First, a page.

Of course, now I’m a mum, I have to work hard to push against the feeling of doom, the feelings of self-loathing, the sadness. While my answer in previous difficult times may have been to push self-destruct, I now know that this will not help make it better. It may force the issue, but it won’t change things. To do that I have to work on my thinking. Remind myself that this is temporary. Push myself to get out, go for walks, enjoy the children, view life through their eyes. And actively seek out some things to look forward to.

But if my posts don’t seem as upbeat as usual, if I’m not quite as chatty on Twitter it’s not because I’m not interested or not reading. It’s just that I might be struggling to find the right words to use that won’t bring the whole world down here with me, or don’t believe right at that moment that what I say matters. This isn’t a request for some pity, it’s just an explanation of how my head is lost in a fog as I adjust to the end of summer. It will pass, and I ask for your patience while I drive through it, headlights dipped to avoid the glare.

I debated long and hard about writing this post, but having read some moving and inspiring posts yesterday as part of World Mental Health Day, I felt it was only right to put this out there. I am not ashamed as such, but it is also a side of me that I don’t like to talk about. But only by talking about this will the stigma be removed. It’s Time to Change, so I’m sharing this side of me for the world to see.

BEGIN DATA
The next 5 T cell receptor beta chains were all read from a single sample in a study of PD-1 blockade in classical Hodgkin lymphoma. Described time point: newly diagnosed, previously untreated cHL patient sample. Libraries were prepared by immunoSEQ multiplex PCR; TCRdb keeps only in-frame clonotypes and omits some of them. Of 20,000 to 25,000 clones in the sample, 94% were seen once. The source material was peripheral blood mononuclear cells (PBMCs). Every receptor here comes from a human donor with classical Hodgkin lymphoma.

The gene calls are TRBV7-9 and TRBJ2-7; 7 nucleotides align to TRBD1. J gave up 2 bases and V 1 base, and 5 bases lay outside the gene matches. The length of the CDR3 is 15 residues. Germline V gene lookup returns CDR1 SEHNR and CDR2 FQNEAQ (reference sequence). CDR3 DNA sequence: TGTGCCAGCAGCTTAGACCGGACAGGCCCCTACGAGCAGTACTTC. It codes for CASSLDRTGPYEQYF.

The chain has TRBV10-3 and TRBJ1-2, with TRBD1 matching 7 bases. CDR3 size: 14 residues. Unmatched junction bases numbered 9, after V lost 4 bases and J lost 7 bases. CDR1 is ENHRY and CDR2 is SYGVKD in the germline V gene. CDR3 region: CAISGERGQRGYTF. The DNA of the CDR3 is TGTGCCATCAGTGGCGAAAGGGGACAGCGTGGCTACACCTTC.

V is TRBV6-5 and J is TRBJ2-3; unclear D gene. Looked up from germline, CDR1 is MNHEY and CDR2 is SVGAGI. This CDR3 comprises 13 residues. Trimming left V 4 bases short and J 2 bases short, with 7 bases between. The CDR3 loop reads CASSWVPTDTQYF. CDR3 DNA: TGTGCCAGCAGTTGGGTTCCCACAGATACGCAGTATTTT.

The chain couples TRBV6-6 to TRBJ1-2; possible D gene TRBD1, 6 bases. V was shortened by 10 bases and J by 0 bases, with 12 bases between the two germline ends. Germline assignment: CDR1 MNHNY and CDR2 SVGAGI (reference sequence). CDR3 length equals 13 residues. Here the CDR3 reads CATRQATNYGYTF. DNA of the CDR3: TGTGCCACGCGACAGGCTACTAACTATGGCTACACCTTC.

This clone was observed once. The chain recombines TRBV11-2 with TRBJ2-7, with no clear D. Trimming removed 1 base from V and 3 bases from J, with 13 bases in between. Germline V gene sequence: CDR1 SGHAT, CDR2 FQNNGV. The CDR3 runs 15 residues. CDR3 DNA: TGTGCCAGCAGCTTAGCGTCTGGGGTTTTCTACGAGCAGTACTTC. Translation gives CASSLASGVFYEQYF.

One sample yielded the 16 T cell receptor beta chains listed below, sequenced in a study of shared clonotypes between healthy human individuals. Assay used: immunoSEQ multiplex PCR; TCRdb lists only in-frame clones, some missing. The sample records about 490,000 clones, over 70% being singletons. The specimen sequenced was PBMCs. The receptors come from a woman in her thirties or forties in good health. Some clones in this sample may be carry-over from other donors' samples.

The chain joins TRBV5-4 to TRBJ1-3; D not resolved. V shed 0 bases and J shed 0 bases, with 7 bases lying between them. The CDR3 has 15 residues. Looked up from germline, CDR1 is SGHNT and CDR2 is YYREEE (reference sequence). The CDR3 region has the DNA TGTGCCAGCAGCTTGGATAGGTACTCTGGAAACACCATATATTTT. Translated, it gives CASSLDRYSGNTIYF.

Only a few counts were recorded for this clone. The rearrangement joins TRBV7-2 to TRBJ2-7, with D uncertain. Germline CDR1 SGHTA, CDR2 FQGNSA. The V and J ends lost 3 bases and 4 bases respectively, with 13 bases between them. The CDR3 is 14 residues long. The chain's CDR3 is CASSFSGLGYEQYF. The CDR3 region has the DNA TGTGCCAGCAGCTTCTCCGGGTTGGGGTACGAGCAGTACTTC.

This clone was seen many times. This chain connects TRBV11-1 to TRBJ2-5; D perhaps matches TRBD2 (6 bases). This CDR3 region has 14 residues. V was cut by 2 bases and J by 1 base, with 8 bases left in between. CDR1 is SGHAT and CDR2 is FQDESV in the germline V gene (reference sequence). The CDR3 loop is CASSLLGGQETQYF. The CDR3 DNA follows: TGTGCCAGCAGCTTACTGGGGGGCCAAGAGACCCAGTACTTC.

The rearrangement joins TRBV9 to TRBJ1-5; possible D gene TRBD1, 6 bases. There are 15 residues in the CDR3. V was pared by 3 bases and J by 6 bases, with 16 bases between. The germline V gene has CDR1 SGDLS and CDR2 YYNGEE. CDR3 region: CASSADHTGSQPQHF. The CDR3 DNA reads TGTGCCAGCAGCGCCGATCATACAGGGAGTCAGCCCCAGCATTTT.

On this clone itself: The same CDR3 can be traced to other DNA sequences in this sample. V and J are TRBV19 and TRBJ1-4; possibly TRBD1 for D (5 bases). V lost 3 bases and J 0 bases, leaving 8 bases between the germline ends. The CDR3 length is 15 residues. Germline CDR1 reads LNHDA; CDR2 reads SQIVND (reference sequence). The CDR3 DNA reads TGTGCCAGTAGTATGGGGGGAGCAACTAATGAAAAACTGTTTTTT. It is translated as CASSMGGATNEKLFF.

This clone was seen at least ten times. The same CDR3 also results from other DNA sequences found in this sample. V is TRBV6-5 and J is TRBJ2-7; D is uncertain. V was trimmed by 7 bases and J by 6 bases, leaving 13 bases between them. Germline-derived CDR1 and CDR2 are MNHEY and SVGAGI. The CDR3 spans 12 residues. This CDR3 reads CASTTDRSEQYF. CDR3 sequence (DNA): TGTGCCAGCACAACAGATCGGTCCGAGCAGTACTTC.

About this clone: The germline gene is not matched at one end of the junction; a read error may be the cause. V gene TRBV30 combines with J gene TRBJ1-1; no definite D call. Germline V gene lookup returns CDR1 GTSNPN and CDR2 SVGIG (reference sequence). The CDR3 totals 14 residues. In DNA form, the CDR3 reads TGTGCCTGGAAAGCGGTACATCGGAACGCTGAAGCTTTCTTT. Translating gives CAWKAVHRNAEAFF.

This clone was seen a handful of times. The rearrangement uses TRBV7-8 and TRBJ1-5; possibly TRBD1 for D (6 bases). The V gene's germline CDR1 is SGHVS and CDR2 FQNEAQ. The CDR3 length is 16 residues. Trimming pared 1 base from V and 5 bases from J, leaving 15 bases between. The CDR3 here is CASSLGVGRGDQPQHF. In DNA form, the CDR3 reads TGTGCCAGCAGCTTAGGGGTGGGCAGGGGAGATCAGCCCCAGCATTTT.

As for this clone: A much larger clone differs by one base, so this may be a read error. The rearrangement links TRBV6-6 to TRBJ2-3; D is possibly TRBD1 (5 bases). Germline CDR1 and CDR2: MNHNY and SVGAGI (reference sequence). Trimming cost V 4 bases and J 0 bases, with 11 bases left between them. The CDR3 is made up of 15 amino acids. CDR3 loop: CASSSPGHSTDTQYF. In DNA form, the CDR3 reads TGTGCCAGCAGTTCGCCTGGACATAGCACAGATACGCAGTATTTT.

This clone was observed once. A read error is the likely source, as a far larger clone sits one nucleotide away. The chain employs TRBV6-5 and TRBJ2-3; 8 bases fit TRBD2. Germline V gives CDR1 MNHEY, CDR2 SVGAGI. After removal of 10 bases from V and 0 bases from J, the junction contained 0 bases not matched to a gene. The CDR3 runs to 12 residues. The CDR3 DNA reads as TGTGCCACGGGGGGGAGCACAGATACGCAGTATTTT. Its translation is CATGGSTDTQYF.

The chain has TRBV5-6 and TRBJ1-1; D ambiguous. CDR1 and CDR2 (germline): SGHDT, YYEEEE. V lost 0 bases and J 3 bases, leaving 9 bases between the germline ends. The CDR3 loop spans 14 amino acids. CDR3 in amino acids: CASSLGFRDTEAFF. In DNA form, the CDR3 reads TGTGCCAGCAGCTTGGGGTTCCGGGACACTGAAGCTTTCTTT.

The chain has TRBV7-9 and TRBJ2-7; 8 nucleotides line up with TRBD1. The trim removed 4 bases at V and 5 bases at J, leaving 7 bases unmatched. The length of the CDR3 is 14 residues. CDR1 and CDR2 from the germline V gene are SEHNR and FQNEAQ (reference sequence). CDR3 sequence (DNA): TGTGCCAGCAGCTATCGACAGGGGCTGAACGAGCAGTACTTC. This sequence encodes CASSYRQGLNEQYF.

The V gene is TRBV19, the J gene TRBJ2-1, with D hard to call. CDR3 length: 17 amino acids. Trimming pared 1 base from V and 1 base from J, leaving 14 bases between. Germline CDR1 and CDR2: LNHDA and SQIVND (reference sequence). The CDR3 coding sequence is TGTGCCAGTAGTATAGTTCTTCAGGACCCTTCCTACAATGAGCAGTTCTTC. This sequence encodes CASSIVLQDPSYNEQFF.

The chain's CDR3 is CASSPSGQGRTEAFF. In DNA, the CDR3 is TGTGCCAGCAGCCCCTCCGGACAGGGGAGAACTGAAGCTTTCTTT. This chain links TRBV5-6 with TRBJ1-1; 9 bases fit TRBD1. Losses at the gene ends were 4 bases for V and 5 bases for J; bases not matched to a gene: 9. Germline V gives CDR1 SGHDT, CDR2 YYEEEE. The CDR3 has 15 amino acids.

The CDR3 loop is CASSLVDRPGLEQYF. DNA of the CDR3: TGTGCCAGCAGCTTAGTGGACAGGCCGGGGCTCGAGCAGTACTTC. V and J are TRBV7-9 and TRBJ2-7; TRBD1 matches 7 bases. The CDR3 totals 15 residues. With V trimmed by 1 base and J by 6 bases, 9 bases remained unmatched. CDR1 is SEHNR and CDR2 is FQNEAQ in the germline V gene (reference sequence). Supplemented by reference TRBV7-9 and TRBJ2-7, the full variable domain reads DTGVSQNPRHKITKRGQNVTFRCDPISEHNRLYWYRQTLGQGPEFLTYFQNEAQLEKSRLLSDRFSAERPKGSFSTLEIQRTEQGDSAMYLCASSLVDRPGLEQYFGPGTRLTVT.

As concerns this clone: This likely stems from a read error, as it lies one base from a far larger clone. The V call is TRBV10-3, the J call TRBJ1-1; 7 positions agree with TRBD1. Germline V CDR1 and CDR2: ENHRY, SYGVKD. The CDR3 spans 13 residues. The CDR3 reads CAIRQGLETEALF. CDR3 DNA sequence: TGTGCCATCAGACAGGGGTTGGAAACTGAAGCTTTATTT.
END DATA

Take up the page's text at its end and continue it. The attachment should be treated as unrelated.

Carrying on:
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6 comments on “Feeling SAD
  1. I said something similar yesterday about not needing anyone to do anything but sometimes we just need to get our feelings out.

    I’ve heard the light thing can do wonders, worth a try?

    & I hope you feel a little better for sharing x

    • Thanks for the lovely comments, here and on Twitter. It’s nice to meet you properly! If this feeling continues, the light therapy might be worth exploring. It feels a bit scary sharing in such a public way – especially as I know people in real life that might read, but then I shouldn’t be ashamed either should I?!

  2. Katie says:

    Well done sweetheart, a very real post, touching on what many feel but sometimes don’t know why or can’t express why.
    Half term will be fun, we will come up with some silly sister idea. So keep focused, enjoy the snuggling and the outdoor beauty winter brings. You can always find happiness if you look hard enough – even if its just seeing the girls in their cosy winter suits, or the smell of muled wine. We laughed so much at the weekend can’t wait for next time x

  3. I wish I could offer you real support or help, but I’m certainly no expert. However, I just wanted to let you know that I’ve read it, think you’re brave and honest for sharing, and reassure you that people do care and people do want to know you. I hope that you get a break from this soon x

    • Thanks for your lovely and supportive comment. I’m glad you’re no expert as I hope that means you haven’t been there yourself. There’s something so cathartic about writing it down, but pressing publish made me feel sick so it’s good to have some positive responses to what is essentially, a negative post!